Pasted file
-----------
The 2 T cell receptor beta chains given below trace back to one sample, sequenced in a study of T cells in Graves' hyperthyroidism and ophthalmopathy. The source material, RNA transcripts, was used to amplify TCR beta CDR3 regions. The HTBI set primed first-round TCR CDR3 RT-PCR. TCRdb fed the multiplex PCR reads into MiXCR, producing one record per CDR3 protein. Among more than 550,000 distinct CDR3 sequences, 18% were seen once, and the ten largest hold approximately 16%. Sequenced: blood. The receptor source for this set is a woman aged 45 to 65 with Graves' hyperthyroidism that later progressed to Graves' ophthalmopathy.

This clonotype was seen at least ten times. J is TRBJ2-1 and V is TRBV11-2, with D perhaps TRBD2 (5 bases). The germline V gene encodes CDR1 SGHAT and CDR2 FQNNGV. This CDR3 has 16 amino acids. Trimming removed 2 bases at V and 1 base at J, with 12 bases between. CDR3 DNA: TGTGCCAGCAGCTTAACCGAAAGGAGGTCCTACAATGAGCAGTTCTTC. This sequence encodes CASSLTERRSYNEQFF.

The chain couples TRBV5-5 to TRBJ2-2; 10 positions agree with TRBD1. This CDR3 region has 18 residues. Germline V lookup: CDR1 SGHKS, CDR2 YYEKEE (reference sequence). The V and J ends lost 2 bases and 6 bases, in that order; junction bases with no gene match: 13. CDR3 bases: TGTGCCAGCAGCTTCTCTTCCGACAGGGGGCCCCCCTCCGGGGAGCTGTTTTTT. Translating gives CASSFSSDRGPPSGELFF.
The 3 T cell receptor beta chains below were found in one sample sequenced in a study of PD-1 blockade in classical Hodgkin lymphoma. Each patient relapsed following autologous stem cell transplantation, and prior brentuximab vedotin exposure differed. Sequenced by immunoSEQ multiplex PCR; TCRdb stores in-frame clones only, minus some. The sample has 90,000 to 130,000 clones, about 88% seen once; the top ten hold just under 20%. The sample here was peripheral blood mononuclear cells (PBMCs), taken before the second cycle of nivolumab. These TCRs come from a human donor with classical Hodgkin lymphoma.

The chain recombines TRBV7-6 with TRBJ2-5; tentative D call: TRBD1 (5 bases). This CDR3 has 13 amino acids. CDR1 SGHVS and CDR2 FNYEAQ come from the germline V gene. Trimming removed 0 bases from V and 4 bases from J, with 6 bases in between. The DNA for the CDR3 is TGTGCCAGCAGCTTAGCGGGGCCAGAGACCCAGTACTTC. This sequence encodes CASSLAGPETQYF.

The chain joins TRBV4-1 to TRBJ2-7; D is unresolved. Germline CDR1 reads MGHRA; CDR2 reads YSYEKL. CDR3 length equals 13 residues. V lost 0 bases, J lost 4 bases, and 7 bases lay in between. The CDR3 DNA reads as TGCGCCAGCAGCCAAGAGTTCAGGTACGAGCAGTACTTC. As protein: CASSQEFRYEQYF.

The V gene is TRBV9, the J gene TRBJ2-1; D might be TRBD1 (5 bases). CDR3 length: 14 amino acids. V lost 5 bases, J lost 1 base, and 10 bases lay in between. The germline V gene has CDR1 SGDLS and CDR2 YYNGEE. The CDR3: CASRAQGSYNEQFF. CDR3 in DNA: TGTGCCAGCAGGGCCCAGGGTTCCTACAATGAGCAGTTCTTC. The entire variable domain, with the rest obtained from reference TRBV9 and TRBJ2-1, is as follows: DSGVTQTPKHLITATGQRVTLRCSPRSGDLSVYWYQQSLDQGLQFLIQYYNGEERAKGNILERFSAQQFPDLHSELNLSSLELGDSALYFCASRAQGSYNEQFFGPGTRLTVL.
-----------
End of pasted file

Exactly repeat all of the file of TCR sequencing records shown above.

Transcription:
The 2 T cell receptor beta chains given below trace back to one sample, sequenced in a study of T cells in Graves' hyperthyroidism and ophthalmopathy. The source material, RNA transcripts, was used to amplify TCR beta CDR3 regions. The HTBI set primed first-round TCR CDR3 RT-PCR. TCRdb fed the multiplex PCR reads into MiXCR, producing one record per CDR3 protein. Among more than 550,000 distinct CDR3 sequences, 18% were seen once, and the ten largest hold approximately 16%. Sequenced: blood. The receptor source for this set is a woman aged 45 to 65 with Graves' hyperthyroidism that later progressed to Graves' ophthalmopathy.

This clonotype was seen at least ten times. J is TRBJ2-1 and V is TRBV11-2, with D perhaps TRBD2 (5 bases). The germline V gene encodes CDR1 SGHAT and CDR2 FQNNGV. This CDR3 has 16 amino acids. Trimming removed 2 bases at V and 1 base at J, with 12 bases between. CDR3 DNA: TGTGCCAGCAGCTTAACCGAAAGGAGGTCCTACAATGAGCAGTTCTTC. This sequence encodes CASSLTERRSYNEQFF.

The chain couples TRBV5-5 to TRBJ2-2; 10 positions agree with TRBD1. This CDR3 region has 18 residues. Germline V lookup: CDR1 SGHKS, CDR2 YYEKEE (reference sequence). The V and J ends lost 2 bases and 6 bases, in that order; junction bases with no gene match: 13. CDR3 bases: TGTGCCAGCAGCTTCTCTTCCGACAGGGGGCCCCCCTCCGGGGAGCTGTTTTTT. Translating gives CASSFSSDRGPPSGELFF.
The 3 T cell receptor beta chains below were found in one sample sequenced in a study of PD-1 blockade in classical Hodgkin lymphoma. Each patient relapsed following autologous stem cell transplantation, and prior brentuximab vedotin exposure differed. Sequenced by immunoSEQ multiplex PCR; TCRdb stores in-frame clones only, minus some. The sample has 90,000 to 130,000 clones, about 88% seen once; the top ten hold just under 20%. The sample here was peripheral blood mononuclear cells (PBMCs), taken before the second cycle of nivolumab. These TCRs come from a human donor with classical Hodgkin lymphoma.

The chain recombines TRBV7-6 with TRBJ2-5; tentative D call: TRBD1 (5 bases). This CDR3 has 13 amino acids. CDR1 SGHVS and CDR2 FNYEAQ come from the germline V gene. Trimming removed 0 bases from V and 4 bases from J, with 6 bases in between. The DNA for the CDR3 is TGTGCCAGCAGCTTAGCGGGGCCAGAGACCCAGTACTTC. This sequence encodes CASSLAGPETQYF.

The chain joins TRBV4-1 to TRBJ2-7; D is unresolved. Germline CDR1 reads MGHRA; CDR2 reads YSYEKL. CDR3 length equals 13 residues. V lost 0 bases, J lost 4 bases, and 7 bases lay in between. The CDR3 DNA reads as TGCGCCAGCAGCCAAGAGTTCAGGTACGAGCAGTACTTC. As protein: CASSQEFRYEQYF.

The V gene is TRBV9, the J gene TRBJ2-1; D might be TRBD1 (5 bases). CDR3 length: 14 amino acids. V lost 5 bases, J lost 1 base, and 10 bases lay in between. The germline V gene has CDR1 SGDLS and CDR2 YYNGEE. The CDR3: CASRAQGSYNEQFF. CDR3 in DNA: TGTGCCAGCAGGGCCCAGGGTTCCTACAATGAGCAGTTCTTC. The entire variable domain, with the rest obtained from reference TRBV9 and TRBJ2-1, is as follows: DSGVTQTPKHLITATGQRVTLRCSPRSGDLSVYWYQQSLDQGLQFLIQYYNGEERAKGNILERFSAQQFPDLHSELNLSSLELGDSALYFCASRAQGSYNEQFFGPGTRLTVL.